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Dealing with Spinal Cord Injury: Grief And Loss
Published  10/15/2004 | Education , Publications
Grief And Loss

Roger L. Butterbaugh, Ph.D.
Licensed Marriage and Family Therapist
Frazier Rehab Institute, Louisville, Kentucky

This body that I've been living in since I was born, doesn't work like it used to. In fact, some parts don't work at all. I can't feel them. I can't move them. And what I've learned is that they can be heavy like a lump of clay and useless getting from bed to the wheelchair. Earlier this year, I ran a race with my cousin. Me worried? Scared to death. What's next? Who knows?

After injury and hospitalization, new spinal cord patients usually know or sense deep within that life is going to be very different than it used to be. And yet, it is difficult to know exactly what to think or how to feel because there are so many uncertainties. "Do the doctors really know or are they wrong? It doesn't really matter what they say because I've always come back from injury-I work hard. Think positive, I've got to think positive. What will my friends and family think of me? I don't want my girlfriend to see me like this. Maybe I should have died? I can't move my toes, my ankles. They must be asleep. I must be asleep. This is a dream, it's unreal."

Soon after being hospitalized, spinal cord patients are typically not sharp mentally, experience considerable anxiety or worry and do not handle their emotions particularly well. This may be a reaction to the paralysis and may be due to pain, drugs, sleep disturbances, and, in general, being in the hospital. Spinal cord patients may also have received a brain injury at the time of their injury which can contribute to mental and psychological changes even though they may be mild or short lived.

Many patients will experience body distortions because of nerve damage. For example, they may "feel" the legs bent at the knees when in reality they are straight. Some report a sense that their legs are floating. When sitting, patients may feel they are leaning to the left when in fact they are sitting up straight. Quadriplegics with a complete injury will sometimes report the sense that their body below the neck is like a balloon floating in air. Some patients will even report feeling a limb moving when it is lying flat on the bed. Patients experience these happenings because of the damage to the spinal cord. And, as would be expected, such experiences will add to a patient's anxiety, confusion, and concern.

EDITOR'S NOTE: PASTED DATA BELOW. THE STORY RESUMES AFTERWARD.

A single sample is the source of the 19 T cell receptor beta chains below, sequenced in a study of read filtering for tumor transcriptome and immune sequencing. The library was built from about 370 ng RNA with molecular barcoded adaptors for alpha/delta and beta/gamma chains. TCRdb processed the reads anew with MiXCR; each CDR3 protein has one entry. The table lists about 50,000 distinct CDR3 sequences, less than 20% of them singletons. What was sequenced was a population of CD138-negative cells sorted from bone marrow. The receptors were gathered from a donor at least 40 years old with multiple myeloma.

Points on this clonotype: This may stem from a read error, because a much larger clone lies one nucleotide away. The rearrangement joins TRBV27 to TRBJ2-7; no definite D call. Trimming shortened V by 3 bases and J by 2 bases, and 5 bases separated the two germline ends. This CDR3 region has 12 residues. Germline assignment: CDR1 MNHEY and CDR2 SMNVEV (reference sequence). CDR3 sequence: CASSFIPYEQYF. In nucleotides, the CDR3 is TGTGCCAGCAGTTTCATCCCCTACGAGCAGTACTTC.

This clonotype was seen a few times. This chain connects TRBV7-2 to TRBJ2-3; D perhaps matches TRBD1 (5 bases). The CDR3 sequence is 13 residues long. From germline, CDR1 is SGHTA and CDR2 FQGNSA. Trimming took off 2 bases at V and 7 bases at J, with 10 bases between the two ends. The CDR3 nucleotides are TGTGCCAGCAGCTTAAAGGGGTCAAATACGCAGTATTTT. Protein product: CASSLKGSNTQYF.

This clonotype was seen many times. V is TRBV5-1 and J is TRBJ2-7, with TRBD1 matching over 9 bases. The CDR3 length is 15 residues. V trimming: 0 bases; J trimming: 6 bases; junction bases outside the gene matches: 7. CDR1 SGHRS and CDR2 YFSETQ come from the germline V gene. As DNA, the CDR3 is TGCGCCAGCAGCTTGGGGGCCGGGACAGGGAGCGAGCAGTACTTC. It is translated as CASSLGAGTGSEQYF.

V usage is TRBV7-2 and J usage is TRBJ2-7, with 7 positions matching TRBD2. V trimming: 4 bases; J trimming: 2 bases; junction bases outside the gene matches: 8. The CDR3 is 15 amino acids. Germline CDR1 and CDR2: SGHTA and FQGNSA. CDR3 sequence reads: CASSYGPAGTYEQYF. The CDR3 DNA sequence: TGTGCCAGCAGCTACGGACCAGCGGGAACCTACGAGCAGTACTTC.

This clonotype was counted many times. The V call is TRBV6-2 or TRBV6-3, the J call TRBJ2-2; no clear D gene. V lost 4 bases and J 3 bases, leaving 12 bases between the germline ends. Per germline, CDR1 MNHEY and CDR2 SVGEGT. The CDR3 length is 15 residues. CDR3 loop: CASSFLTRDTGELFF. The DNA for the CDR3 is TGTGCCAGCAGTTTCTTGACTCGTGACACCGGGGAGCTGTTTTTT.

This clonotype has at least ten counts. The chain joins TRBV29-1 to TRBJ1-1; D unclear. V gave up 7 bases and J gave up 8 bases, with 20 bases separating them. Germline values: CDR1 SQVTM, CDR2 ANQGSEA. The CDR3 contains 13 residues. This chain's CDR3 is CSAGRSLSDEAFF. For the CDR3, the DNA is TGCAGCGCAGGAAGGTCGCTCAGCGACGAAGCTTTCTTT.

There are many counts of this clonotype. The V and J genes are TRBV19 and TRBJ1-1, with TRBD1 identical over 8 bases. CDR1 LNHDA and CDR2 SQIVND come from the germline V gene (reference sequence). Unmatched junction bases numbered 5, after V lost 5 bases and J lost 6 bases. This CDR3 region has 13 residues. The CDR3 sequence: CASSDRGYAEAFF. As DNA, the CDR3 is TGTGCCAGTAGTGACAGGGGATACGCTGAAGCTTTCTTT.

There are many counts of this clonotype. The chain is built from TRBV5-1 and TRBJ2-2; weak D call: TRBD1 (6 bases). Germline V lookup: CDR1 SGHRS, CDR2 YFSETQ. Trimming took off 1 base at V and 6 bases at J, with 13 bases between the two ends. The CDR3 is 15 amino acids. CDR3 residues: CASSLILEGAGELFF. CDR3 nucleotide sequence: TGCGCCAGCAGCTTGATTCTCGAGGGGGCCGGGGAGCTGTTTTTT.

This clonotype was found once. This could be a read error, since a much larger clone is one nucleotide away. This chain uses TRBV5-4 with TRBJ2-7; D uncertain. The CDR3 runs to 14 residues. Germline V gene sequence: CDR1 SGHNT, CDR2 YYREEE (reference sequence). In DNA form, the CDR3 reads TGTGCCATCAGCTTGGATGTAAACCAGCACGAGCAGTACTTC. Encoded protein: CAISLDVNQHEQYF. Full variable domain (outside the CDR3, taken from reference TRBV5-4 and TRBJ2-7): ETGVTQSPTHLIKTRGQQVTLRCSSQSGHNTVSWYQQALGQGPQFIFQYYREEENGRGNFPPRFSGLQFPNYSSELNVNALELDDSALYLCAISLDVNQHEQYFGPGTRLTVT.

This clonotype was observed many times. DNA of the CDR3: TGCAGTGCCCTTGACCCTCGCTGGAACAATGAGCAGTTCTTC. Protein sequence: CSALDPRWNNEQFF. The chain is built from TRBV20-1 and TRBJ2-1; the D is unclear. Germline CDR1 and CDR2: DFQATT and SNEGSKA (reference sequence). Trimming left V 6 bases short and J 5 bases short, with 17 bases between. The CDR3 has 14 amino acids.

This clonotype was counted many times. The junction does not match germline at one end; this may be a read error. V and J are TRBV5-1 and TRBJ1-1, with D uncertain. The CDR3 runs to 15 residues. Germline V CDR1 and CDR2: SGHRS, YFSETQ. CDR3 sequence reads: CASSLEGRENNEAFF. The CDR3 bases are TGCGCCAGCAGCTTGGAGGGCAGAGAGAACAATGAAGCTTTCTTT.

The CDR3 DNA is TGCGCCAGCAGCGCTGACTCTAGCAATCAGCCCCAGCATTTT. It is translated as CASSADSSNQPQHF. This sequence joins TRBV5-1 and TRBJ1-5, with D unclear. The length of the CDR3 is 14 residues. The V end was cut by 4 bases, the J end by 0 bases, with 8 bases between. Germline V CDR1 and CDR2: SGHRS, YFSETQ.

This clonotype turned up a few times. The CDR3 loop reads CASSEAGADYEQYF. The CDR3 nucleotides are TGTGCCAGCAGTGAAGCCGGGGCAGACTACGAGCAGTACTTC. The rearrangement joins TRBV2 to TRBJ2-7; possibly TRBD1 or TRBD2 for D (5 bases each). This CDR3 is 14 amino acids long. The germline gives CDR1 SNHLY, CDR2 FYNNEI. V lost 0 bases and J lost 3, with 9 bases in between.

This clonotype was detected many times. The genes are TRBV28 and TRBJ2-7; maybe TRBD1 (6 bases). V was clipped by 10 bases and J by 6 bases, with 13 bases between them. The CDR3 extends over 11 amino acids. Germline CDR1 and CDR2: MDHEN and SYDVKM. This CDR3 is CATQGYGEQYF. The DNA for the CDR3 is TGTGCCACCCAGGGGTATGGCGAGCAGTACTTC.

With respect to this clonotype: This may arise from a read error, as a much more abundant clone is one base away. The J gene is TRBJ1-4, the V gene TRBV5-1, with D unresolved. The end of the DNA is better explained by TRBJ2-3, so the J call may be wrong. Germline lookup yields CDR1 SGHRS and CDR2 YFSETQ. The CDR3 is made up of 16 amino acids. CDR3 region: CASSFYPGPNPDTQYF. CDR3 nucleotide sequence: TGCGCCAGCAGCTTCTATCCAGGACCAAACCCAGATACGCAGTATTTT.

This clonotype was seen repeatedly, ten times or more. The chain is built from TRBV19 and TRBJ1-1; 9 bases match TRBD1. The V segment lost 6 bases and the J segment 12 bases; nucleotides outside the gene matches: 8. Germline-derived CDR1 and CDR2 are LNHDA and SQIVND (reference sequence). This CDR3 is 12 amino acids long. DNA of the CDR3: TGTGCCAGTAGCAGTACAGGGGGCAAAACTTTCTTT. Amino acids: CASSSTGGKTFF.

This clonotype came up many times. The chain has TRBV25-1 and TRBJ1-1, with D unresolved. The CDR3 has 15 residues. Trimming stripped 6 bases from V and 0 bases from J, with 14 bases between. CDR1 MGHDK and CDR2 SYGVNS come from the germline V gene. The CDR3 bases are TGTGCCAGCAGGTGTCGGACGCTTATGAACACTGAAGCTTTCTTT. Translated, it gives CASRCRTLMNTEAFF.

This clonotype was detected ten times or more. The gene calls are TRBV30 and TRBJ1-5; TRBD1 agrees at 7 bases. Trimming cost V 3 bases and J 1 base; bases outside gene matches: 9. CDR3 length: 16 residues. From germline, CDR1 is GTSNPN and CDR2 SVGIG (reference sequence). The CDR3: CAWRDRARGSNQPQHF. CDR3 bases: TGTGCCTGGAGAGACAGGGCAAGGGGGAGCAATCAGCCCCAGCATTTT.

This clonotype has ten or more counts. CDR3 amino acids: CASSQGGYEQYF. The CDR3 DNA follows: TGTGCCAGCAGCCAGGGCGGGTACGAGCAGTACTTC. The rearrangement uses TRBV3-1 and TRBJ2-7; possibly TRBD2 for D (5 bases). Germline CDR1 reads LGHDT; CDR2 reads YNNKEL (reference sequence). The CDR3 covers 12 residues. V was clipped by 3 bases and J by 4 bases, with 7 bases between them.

In addition, patients will likely struggle as they realize: that they have little control over what happens to their body early in their hospitalization; discover that they have to rely on the assistance of others for even the most minor of tasks; discover that it is their responsibility to put others at ease when they visit; deal with the extreme exhaustion that comes in the beginning from even small amounts of activity; and see clearly the slow and exhaustivee work to be done in the therapies.

Is it common to think about giving up? Is it common to want to be left alone and stay in bed all day? Is it common to want simply to go home and forget the therapies? Do patients and even families want to deny or pretend the spinal cord was not damaged or that it will heal perfectly? Do patients and families want to simply go back to life as it once was and hope that will somehow happen? Do patients and families usually go through a period of grief and loss? The answer to all these questions is a resounding.

Grief and mourning are a normal, even healthy, reaction to a loss, which most people experience at some time in their lives. Working through grief and loss is the way people adjust to losses they have sustained. This adjustment requires emotionally "letting go" of something that was valued but can't be replaced. It is only after letting go that the person is free to re-invest their emotions into new things. However, letting go can be difficult, complex, and require a great deal of time.

Most spinal cord patients face not only the loss of body control and feeling but also frequently experience changes in their self worth, sense of independence, attractiveness, sexuality, mobility, and relationships with family and friends. The symptoms of grief are many and can include: sleep disturbance, low energy, loss of appetite, increased appetite, lack of motivation, tearfulness, feelings of sadness, social withdrawal, wishes for death, thoughts of suicide, anger, impatience, moodiness, longing, confusion, feelings of guilt, anxiety, loneliness, disbelief, and agitation.